Published on 19.09.99 in Vol 1 (1999): Supplement 1
Preprints (earlier versions) of this paper are available at http://preprints.jmir.org/preprint/725, first published Sep 19, 1999.
MED29/434: Using C&IT for Continuing Medical Education in Africa - a pilot project in Zimbabwe
Introduction: There are many problems associated with continuing medical education in developing countries. For clinicians in district hospitals the difficulties can be extreme, including having little access to relevant literature or contact with colleagues. "World Anaesthesia" addressed these problems in two key areas:1. to improve the level of anaesthetic training among non-specialists working in district hospitals2. the introduction and exposure to appropriate anaesthetic technology, capable of being understood, used, serviced and sustained at local level WA produces an educational journal "Update in Anaesthesia", targeted at anaesthetists in developing countries. It has been widely acclaimed by its recipients, who receive it free of charge. "Update" is a recognised teaching resource, and there have been requests for reprints. This is not viable, however the journals were readily converted to hypertext and Adobe PDF and are available from the WFSA web site (http://www.nda.ox.ac.uk/wfsa/). Permission has been obtained from anaesthetic journals, to reproduce review articles. The reviews are more than 2 years old and can be a priceless resource to those without access to a good library.
Methods: Zimbabwe has a level of development and infrastructure that enabled a feasibility study to be carried out on a distance learning project based on WA resources. There is little access to the WWW, except for those in urban areas with sufficient funds to be able to afford an ISP. The WA/WFSA web site and journal articles were put on a CD-ROM and a feasibility study was made to Zimbabwe in April 1999. A range of hospitals were visited, some having received well specified IBM PCs and printers from DANEDA. This gave the opportunity to observe potential recipients at first hand. Some of whom were first time users of a GUI environment.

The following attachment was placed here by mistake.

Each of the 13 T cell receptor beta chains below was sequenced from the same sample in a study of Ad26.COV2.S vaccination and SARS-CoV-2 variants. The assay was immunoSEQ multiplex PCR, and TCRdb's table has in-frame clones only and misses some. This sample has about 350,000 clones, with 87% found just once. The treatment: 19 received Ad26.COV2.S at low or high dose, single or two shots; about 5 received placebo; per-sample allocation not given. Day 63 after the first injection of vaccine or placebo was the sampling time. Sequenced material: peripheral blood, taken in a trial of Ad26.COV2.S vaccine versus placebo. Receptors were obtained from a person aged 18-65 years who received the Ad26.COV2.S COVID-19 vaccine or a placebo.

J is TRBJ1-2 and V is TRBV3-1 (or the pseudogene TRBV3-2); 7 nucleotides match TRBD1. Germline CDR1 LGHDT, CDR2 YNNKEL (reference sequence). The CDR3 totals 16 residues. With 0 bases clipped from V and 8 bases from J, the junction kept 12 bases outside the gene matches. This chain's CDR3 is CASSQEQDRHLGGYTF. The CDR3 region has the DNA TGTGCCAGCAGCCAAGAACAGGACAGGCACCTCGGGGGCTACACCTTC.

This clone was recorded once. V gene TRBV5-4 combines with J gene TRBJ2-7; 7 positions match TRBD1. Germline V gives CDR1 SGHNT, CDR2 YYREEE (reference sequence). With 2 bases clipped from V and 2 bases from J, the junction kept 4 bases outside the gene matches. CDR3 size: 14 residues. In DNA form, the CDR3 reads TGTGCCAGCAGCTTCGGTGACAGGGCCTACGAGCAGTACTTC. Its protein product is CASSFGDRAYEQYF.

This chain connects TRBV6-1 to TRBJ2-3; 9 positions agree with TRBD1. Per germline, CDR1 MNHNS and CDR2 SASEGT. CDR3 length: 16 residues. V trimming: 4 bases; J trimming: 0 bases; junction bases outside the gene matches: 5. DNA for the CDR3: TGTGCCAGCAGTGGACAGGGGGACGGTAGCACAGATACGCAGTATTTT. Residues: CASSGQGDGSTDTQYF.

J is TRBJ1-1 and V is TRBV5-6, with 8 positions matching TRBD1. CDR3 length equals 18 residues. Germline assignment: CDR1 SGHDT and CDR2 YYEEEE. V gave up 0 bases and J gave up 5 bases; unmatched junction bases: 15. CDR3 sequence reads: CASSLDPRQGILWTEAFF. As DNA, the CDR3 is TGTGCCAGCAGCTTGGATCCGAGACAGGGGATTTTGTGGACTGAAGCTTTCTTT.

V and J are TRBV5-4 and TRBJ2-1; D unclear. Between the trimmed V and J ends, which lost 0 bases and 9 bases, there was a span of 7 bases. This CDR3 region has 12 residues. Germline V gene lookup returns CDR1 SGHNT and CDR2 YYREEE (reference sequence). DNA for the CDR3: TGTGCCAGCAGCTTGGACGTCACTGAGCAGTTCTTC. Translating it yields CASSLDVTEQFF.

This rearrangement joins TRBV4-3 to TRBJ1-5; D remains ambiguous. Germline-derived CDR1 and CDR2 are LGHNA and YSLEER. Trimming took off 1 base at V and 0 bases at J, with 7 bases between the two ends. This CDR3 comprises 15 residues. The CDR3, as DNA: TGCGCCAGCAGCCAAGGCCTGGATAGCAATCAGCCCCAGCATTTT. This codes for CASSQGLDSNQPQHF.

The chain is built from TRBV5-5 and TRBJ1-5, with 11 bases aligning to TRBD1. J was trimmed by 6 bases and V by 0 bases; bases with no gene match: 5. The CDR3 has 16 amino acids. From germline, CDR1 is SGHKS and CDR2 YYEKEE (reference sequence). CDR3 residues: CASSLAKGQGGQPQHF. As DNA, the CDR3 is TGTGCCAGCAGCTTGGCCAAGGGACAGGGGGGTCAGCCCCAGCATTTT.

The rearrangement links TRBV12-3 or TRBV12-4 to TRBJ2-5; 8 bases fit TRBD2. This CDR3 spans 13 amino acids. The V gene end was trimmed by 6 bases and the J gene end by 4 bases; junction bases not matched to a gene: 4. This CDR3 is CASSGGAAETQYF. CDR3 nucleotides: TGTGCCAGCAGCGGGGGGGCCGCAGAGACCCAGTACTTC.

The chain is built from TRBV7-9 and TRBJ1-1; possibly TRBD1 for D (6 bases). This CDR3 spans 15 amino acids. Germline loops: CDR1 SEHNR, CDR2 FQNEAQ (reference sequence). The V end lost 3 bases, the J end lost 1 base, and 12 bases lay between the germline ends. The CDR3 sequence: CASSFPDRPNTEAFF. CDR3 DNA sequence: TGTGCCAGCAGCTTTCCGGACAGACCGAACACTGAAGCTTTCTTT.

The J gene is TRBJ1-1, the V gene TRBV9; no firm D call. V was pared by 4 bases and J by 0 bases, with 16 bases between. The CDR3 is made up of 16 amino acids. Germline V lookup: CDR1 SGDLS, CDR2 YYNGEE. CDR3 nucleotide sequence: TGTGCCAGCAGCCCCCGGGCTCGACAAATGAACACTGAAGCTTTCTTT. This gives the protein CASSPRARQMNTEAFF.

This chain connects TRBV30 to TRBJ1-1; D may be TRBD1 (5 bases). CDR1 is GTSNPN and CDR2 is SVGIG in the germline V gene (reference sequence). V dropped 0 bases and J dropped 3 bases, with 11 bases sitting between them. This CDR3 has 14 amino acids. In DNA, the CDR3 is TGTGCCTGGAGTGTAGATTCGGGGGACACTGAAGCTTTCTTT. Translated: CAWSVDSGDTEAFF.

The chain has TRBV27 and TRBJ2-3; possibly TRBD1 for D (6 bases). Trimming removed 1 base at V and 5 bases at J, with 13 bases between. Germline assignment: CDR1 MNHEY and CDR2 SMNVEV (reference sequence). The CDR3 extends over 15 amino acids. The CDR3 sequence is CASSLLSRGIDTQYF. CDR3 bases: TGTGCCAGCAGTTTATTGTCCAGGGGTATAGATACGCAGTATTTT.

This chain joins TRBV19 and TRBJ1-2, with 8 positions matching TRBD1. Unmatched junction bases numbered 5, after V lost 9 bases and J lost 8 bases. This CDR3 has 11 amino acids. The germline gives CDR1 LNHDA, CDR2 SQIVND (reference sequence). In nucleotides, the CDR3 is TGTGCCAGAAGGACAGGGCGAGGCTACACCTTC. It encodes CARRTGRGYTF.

Results: It was obvious that the materials were being provided in an acceptable format and were of great relevance. Hypertext format is more flexible, as it enable the user to both read on screen and produce hardcopy. PDF documents provides some consistency in hardcopy but the multiple columns makes them harder to read on screen.
Discussion: Lack of relevant clinical training materials is a major obstacle to improving health standards in many developing countries. CD-ROM's offer a cheap way of distributing resource and reference material. It is now possible to provide an "electronic library" covering a range of medical disciplines, for hospitals previously denied these resources. E-mail provides an opportunity to provide the essential personal contact with a tutor. The successful implementation of a distance learning project requires the integration of a number of strands, including clinical, technical and professional training and the creation of suitable systems. It also requires flexibility in order for it to be implemented, dependent of the available facilities and infrastructure in the target region.
J Med Internet Res 1999;1(suppl1):e67
Edited by G. Eysenbach; This is a non-peer-reviewed article. published 19.09.99
Except where otherwise noted, articles published in the Journal of Medical Internet Research are distributed under the terms of the Creative Commons Attribution License (http://www.creativecommons.org/licenses/by/2.0/), which permits unrestricted use, distribution, and reproduction in any medium, provided the original work is properly cited.